The Long View: Time to question decades of dogma on stock splits
By John Authers, April 4, 2007
This is a holy juncture. Christians are celebrating Easter while Jews are celebrating Passover. These festivals strengthen and reassert faith, but they do so in large part by questioning it.
At a less profound level, self-questioning can be good for an investment portfolio, not just for the soul. So let’s take this opportunity to question one time-honoured ritual of equity investing: stock splits. What is the point of them?
Stock splits are meant to keep a share price at a manageable level. A two-for-one stock split involves replacing every outstanding share with two, and making no other changes. It is a complicated operation (although not wildly expensive), whose only effect is to halve the nominal price of the shares.
The habit is ingrained. General Electric’s share price at the end of 1935 was $38.25. Exactly 70 years later, it was $35.05. According to research by a group of academics from the University of California at Los Angeles, Cornell University and the University of Chicago*, GE would by this point have traded at $10,094.40, had it never paid stock dividends or split its stock.
I once interviewed a nonagenarian US investor, who had started his portfolio during the Depression. He tallied the success of his investments by the number of shares he had 60 years later, rather than by their value – so much was it taken for granted that companies would split their stock to keep the nominal price at about $40.
No constituent of the Dow Jones Industrial Average has a share price of less than $19, or more than $95.
In the UK, people like the nominal price of their shares to be even lower. Prices are quoted in pence, not pounds. No constituent of the FTSE 100 has a share price of more than 2,680p or less than 310p.
There are obvious disadvantages. Splits get in the way of comparisons of share price performance over time (although decent data providers can overcome this).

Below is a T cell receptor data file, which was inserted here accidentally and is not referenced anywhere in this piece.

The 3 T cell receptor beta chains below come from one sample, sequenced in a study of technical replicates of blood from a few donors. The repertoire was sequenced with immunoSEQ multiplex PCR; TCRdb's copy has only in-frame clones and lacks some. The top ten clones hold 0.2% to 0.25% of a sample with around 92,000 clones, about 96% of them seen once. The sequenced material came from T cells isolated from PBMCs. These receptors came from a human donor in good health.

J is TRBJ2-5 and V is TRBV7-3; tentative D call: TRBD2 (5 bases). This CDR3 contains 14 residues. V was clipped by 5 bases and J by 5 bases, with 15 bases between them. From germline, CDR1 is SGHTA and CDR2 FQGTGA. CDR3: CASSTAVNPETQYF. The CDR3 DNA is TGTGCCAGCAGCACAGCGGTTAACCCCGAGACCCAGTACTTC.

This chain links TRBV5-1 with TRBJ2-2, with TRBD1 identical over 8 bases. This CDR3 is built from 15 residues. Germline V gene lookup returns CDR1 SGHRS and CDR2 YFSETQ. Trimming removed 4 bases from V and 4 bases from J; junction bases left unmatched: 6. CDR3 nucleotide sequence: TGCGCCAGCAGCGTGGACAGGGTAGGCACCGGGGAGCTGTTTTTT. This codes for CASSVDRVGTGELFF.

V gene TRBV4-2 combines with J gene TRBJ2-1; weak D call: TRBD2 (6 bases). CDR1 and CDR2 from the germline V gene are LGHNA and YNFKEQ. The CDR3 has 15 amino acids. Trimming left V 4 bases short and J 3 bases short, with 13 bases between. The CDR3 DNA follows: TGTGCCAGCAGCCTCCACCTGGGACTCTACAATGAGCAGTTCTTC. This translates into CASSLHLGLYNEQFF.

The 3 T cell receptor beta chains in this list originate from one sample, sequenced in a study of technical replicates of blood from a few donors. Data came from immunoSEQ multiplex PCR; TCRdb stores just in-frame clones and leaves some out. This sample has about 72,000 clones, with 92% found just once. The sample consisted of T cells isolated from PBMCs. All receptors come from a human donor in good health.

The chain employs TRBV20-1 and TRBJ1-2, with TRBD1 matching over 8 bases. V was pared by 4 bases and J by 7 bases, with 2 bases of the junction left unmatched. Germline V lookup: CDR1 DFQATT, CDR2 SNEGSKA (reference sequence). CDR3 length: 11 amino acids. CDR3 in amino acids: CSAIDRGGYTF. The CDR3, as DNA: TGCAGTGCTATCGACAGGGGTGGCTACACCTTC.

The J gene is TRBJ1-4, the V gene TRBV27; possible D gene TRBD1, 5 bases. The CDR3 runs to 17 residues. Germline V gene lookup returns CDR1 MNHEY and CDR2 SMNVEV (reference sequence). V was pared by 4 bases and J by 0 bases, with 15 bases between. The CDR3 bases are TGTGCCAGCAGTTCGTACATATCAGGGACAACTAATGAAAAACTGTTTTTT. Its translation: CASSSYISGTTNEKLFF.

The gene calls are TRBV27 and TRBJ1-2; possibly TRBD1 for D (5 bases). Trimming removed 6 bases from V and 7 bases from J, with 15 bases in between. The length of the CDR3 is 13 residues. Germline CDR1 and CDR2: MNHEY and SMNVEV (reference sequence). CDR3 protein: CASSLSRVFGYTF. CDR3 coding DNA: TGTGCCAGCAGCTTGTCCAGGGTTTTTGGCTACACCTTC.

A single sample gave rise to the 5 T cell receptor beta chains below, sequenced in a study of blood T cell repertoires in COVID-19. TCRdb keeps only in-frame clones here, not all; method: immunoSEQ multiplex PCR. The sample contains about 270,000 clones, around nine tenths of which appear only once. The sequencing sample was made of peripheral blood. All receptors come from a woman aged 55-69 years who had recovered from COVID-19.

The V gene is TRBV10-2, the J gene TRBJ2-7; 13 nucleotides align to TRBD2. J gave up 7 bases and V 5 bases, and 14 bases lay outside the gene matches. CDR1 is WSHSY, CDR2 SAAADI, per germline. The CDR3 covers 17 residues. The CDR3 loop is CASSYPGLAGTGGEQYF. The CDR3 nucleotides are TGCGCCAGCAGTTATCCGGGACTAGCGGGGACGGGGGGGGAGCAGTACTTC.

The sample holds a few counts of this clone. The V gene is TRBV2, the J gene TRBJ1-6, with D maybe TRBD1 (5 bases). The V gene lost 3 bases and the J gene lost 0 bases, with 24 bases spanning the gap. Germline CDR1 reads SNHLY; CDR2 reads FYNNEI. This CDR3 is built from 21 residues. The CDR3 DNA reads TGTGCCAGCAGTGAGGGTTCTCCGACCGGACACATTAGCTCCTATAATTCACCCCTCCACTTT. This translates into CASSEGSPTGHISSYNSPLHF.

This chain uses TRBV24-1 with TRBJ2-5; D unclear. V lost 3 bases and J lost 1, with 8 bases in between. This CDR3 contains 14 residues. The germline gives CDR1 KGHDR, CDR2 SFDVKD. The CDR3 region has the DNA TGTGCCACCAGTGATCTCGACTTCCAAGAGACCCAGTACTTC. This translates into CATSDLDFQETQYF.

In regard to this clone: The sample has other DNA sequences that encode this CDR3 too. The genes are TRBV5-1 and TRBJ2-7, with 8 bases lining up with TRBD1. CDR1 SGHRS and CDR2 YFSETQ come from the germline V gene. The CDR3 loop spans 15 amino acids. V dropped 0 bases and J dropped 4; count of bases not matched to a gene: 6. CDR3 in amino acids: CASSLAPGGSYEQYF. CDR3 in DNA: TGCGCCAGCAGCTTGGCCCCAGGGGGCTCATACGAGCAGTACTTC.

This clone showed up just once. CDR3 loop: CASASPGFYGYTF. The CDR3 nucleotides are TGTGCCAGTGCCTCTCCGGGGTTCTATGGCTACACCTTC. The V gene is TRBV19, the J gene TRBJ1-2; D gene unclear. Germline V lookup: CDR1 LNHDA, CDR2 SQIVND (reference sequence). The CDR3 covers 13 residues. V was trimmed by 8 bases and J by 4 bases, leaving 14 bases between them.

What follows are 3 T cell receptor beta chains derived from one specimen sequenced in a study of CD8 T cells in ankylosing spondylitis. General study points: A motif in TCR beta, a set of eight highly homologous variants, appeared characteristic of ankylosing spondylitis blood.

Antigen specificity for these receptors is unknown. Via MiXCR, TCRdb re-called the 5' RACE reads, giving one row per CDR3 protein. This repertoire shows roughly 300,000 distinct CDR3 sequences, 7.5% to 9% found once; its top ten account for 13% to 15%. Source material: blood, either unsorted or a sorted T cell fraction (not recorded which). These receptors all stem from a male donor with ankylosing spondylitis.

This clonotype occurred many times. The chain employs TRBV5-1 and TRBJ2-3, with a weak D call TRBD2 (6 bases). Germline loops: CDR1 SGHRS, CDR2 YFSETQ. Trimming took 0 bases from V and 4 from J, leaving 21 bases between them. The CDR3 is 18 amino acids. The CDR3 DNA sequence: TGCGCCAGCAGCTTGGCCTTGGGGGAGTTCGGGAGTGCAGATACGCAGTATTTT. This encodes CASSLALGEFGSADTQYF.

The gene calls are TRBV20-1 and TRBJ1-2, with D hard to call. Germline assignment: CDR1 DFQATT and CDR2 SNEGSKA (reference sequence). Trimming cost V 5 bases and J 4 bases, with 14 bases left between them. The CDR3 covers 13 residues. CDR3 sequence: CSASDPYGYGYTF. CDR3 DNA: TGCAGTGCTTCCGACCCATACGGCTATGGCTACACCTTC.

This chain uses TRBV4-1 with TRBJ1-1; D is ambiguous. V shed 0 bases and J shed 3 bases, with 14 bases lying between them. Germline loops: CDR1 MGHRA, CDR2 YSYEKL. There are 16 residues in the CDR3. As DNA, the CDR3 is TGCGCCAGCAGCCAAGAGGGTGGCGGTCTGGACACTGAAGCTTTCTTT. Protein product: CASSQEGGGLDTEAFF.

Sometimes they are self-defeating. Lucent Technologies probably wished it had not bothered to keep its share price at a “manageable” level after it was caught up in the collapse of the internet bubble. For years, until its merger with Alcatel of France last year, its share price stood at about $2. It almost always had the highest volume of shares traded on the New York Stock Exchange.
This is important, because stock exchanges and other intermediaries charge fees based on the number of shares traded, rather than on the amount of money that changes hands. So splitting stock increases costs for investors. The researchers from Cornell and elsewhere found that GE investors would have saved 99 per cent in brokerage commissions if it had not split its stock. About 5bn GE shares traded in 2005, so this is equivalent, they say, to about $100m.
Are there good reasons for this? None stand up to examination. One is that there might be an “optimal” trading range, at which individual investors can afford to buy a round number of shares. But this should logically at least have risen with inflation, so that average nominal prices now would be 10 times their level of the 1930s. In any case, individuals mostly now hold stocks through mutual funds, which don’t find high share prices a deterrent.
Another possibility is that there is an effective minimum ratio between the “tick” size, or spread between bid and offer prices, and the share price. Below a certain ratio, on this argument, nobody will be prepared to make a market in the stock.
The problem here, the researchers point out, is that exchanges have introduced decimalisation in recent years, in place of fractions. This helped to reduce the average tick size from $0.125 per share to about $0.01 over the last decade. But instead of falling by more than 90 per cent, as this theory would predict, average share prices stayed the same.
A final argument is that a low share price, in spite of the attendant costs, signals to investors that a company is of high quality. But a low share price can be embarrassing and the researchers found splits tend to come just as earnings have peaked – not at a time when companies need to send out positive signals.
So has anybody had the nerve to go against the orthodoxy? They have, and their identity is revealing. Warren Buffett, the world’s most successful investor, has never seen the point of stock splits. A share of Berkshire Hathaway, his main investment vehicle, will cost you $100,000. This has not harmed demand for the stock over the long term. Beyond the Buffett empire, the two highest share prices belong to the Chicago Mercantile Exchange (which has been as high as $593) and Google (which has been as high as $513), the two most successful stock market debutants of this century. Neither has felt any need to bring its share price down to a lower level, and neither has been punished for this by investors.
So this is one case where questioning faith leads to a surprising result. Despite a century of dogma, companies should not split their stock, and investors should not reward them when they do.